Houston, We Have a Narrative:
Why Science Needs Story
University of Chicago Press
978 0 226 27084 5
Scientists urgently need to use narrative well, and Randy Olson has developed a set of tools to help them. But the tools can easily become empty formulae, so Olson offers a strategy to help scientists develop an enhanced understanding of narrative: what he calls ‘narrative intuition’.
That summary of Olson’s new book a model he calls ‘ABT’: and, but, therefore. Olson borrowed it from Trey Parker, one of the writers on South Park. Hollywood, claims Olson, is the place to go for such models.
(He gives short shrift to humanities departments, who are so busy ideologising that they wouldn't know a narrative if it... Olson is not polite about humanities academics.)
Olson has developed this material in the years since publishing Don’t Be Such a Scientist. That book offered five key principles of good science communication (I discuss them here); this one develops practical, useable techniques.
Why does science need narrative so badly? Partly, says Olson, because scientists tend to communicate by offering “piles of facts”. Partly because science is signally failing to engage a non-scientific audience. (He is especially good on the conundrum of communicating climate change.) And partly because a lack of narrative awareness is damaging science itself. Journals are increasingly publishing research that’s ‘significant’ rather than sound: according to scientists Olson has spoken to, many papers in Science and Nature are overstated in their conclusions. “Most of the claimed statistically significant effects in traditional medical research,” claims John Ioannidis of Stanford, “are false positives or substantially exaggerated.” (Olson noticeably avoids discussing the role of Big Pharma in all this.)
The other reason scientists need to understand narrative is that they’re so hostile to it. This storyphobia, Olson suggests, is the result of a profound misunderstanding of the terms narrative, story and storytelling. He quotes Yarden Katz, in a paper called Against Storytelling of Scientific Results: “Great storytellers embellish and conceal information to evoke a response in their audience.”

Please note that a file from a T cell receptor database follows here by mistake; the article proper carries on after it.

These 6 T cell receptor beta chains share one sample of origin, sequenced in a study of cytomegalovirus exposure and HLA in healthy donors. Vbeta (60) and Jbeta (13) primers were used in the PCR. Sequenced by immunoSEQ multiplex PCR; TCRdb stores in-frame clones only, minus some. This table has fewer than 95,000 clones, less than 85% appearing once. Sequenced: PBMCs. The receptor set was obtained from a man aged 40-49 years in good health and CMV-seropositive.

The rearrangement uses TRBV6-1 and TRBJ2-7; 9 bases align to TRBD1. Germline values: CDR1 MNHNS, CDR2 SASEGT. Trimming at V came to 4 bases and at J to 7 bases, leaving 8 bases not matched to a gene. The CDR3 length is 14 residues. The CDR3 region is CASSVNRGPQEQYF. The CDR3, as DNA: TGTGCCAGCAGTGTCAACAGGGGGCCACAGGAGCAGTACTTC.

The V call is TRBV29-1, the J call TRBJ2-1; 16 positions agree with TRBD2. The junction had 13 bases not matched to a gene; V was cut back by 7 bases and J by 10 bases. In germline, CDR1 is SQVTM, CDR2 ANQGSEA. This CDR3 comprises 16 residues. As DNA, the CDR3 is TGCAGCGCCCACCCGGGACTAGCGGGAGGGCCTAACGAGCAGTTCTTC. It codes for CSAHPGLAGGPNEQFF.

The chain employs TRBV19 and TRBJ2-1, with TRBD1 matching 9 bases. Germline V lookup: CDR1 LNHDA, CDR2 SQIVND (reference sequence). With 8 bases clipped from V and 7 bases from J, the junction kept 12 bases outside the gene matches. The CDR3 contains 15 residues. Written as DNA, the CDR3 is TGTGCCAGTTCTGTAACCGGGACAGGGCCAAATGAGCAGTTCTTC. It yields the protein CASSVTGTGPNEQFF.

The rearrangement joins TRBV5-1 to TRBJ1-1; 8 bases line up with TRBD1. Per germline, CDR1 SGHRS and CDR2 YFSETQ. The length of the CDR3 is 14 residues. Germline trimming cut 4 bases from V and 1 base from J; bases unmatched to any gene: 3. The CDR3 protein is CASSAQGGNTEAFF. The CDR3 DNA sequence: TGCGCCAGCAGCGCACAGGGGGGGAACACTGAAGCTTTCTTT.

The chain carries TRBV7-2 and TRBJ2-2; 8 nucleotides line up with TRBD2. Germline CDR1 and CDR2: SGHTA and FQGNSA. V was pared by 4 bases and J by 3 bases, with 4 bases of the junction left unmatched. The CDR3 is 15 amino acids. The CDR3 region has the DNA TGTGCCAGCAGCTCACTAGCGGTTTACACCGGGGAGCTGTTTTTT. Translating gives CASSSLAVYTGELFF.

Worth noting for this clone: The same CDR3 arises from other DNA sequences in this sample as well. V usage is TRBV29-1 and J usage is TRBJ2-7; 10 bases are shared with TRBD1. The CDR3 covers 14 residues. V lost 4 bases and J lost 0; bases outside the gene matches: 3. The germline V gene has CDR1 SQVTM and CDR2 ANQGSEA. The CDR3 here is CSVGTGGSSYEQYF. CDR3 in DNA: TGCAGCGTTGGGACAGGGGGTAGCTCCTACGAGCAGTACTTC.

Not so, says Olson: Katz and other scientists are confusing content with form. True, stories can deceive, fabricate and exaggerate; but they can also be “accurate, honest, true and reliable”. Storytelling itself is as value free as E=mc2.
“The bottom line,” asserts Olson, “is that I fail to see anyone taking [a] critical approach to these terms.”
So, in this book, he sets out to do just that.
He defines a story as “a series of events that happen along the way in the search for a solution to a problem.” Given this definition, Olson can link narrative to both explanation and argumentation. He claims, for example, that the IMRAD structure of experimental papers – Introduction (I), Methods, Results And Discussion – “is the structure of a story, which has a beginning (I), middle (M & R), and end (D).”
Sleight of hand? IMRAD is surely an explanatory structure, designed to help other scientists replicate an experiment. My own experience of working with scientists suggests that they tend to offer, not "piles of facts", but over-elaborate explanations. Our task as science communicators is surely not just to find the core narrative, but to help scientists explain better.